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  5. Another wealth of information post from you Christian and great recommendations and reference materials ... Your having joined a birding group in your early years is such a bonus grounding too...I remember you writing of that quite some time back

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    1. Thanks Carole! I have fantasies of starting up my own birding group someday, we'll see how that plays out :)

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  6. thank you for a very informative posts adn advice. For me, I love learning in all the ways you mentioned but the best way is to get out there and see wildlife for yourself and take photographs to clarifly your finding when you get home.

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    1. I'm very happy you found it useful, Margaret! I agree that clocking up 'field time' is the best way to become familiar with everything. Using all these resources AFTER my time outdoors is usually how I go about identifying things too!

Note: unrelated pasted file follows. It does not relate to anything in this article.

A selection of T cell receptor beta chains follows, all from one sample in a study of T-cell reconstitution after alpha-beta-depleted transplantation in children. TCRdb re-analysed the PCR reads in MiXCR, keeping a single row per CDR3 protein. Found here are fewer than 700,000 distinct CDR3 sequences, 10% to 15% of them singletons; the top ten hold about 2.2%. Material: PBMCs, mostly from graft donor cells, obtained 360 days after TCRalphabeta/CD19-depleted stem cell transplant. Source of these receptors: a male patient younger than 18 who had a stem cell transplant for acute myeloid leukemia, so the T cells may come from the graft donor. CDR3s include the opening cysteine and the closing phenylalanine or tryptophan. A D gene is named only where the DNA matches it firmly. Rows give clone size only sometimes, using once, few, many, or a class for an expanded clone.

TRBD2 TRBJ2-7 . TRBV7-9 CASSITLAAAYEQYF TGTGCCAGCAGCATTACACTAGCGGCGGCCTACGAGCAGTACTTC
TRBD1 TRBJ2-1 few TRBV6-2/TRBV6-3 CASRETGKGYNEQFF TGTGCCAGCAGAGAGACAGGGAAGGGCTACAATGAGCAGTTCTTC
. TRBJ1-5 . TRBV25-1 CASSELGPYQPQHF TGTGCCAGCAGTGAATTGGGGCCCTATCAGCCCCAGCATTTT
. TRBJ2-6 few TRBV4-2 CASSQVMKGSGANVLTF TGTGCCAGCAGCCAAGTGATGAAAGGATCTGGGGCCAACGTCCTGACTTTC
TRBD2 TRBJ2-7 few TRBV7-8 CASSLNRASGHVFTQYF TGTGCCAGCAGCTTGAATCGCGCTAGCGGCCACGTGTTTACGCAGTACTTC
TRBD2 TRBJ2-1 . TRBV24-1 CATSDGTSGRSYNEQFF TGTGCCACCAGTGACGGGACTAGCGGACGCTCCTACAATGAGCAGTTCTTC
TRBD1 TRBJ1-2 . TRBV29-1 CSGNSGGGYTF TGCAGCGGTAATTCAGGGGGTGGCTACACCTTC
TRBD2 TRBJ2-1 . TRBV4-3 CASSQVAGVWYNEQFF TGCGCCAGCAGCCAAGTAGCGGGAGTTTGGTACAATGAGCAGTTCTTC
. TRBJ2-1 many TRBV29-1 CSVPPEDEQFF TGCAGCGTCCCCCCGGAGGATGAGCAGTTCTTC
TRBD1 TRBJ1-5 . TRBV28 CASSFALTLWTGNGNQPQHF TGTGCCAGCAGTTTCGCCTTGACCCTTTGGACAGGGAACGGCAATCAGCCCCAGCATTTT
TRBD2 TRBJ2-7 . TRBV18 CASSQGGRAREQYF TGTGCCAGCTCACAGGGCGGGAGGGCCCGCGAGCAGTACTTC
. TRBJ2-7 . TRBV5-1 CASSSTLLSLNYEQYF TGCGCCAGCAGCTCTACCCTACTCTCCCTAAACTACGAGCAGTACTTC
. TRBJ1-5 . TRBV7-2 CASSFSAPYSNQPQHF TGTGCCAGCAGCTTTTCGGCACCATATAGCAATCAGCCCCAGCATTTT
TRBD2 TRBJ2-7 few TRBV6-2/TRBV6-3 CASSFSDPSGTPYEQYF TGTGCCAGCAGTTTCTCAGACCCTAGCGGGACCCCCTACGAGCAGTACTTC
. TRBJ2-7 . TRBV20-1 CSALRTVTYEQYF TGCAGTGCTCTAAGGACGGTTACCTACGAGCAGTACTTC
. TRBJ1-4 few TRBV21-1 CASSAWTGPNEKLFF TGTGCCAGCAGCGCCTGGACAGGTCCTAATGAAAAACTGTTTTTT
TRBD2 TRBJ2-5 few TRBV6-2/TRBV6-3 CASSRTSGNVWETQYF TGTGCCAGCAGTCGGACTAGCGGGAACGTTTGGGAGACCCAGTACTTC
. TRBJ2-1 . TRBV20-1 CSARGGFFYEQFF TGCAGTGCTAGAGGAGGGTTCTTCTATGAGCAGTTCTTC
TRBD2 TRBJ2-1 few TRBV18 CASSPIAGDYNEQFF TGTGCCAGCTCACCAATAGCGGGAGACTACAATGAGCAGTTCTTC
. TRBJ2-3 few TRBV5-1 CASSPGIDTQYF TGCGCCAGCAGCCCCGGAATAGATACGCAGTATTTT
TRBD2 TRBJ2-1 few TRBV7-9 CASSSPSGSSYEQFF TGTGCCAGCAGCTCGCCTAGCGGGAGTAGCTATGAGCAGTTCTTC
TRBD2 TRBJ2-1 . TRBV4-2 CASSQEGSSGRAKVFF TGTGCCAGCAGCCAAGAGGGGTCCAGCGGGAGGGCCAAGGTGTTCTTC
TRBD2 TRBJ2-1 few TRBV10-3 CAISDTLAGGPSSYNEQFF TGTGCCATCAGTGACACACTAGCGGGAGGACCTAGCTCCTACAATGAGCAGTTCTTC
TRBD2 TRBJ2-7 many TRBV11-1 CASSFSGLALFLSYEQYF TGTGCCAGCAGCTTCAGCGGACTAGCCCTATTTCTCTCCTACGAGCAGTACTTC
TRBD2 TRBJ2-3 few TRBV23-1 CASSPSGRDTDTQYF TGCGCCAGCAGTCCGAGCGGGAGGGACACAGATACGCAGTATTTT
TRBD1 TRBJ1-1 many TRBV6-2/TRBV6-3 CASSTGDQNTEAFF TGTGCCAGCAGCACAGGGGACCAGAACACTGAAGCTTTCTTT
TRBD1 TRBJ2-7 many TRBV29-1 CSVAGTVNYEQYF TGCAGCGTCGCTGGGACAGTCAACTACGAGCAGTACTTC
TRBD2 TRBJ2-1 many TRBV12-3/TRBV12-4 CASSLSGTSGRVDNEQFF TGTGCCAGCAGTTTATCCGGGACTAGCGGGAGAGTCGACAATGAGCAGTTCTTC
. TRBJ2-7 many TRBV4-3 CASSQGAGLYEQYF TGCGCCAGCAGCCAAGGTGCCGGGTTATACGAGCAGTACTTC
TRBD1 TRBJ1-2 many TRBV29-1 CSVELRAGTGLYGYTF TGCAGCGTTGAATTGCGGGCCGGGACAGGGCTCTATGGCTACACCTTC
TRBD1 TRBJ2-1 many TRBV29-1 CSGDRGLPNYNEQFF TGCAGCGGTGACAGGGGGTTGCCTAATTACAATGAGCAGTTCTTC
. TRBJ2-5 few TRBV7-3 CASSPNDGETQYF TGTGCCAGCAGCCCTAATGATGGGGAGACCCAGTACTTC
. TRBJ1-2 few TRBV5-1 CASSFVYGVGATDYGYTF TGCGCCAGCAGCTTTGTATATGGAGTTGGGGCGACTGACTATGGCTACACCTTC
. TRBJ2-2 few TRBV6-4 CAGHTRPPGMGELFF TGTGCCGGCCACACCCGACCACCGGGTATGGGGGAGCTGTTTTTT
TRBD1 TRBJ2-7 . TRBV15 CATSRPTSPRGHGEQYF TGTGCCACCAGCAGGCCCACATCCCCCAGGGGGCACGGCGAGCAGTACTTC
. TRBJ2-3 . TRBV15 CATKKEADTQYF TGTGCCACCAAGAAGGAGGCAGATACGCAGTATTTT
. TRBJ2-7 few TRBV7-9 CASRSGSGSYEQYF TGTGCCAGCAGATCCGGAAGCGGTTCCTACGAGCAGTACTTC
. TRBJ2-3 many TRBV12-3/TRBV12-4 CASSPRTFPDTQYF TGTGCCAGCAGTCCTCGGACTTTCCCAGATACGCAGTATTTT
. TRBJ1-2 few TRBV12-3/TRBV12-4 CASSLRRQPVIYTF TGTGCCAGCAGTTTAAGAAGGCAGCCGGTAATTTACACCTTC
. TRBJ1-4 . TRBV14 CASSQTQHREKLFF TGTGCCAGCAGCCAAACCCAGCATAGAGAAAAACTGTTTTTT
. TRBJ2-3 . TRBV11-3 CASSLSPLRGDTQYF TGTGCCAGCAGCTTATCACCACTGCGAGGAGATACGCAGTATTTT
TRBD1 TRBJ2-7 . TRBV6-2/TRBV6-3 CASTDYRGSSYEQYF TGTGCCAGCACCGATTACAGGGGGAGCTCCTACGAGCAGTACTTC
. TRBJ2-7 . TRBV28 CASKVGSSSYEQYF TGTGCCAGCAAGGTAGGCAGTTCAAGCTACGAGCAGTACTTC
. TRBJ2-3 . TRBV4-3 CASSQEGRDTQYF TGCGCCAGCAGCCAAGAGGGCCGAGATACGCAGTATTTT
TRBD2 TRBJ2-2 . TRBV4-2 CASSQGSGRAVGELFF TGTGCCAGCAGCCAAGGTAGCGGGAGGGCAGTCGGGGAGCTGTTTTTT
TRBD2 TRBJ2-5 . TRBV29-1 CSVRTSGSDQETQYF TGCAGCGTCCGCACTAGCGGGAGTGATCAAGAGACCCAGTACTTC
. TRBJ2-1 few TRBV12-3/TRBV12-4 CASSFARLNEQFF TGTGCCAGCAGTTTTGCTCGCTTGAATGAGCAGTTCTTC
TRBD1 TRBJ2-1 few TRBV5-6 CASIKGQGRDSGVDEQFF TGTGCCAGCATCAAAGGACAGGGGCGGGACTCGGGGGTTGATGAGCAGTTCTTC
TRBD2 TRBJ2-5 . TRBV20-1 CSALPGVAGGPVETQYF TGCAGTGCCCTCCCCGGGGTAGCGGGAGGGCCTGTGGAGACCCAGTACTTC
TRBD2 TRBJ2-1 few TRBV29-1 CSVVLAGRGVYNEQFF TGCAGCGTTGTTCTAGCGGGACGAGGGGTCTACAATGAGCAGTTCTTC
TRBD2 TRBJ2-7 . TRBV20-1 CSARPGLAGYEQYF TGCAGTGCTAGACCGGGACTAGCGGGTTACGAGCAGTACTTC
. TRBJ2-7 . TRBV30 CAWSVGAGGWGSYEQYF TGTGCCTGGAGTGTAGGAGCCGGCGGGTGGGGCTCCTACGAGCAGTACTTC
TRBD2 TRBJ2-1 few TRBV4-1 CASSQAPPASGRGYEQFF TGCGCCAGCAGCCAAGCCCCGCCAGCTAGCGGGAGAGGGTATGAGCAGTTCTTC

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  7. Great post! I liked this one a lot!

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    1. Thanks Mandy, glad you enjoyed it! :)

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  8. You have given us the best advice Christian.As others point out, there is really nothing quite like experience and making the inevitable mistakes along the way. It's best that people don't run before they can walk too.

    A helpful post indeed.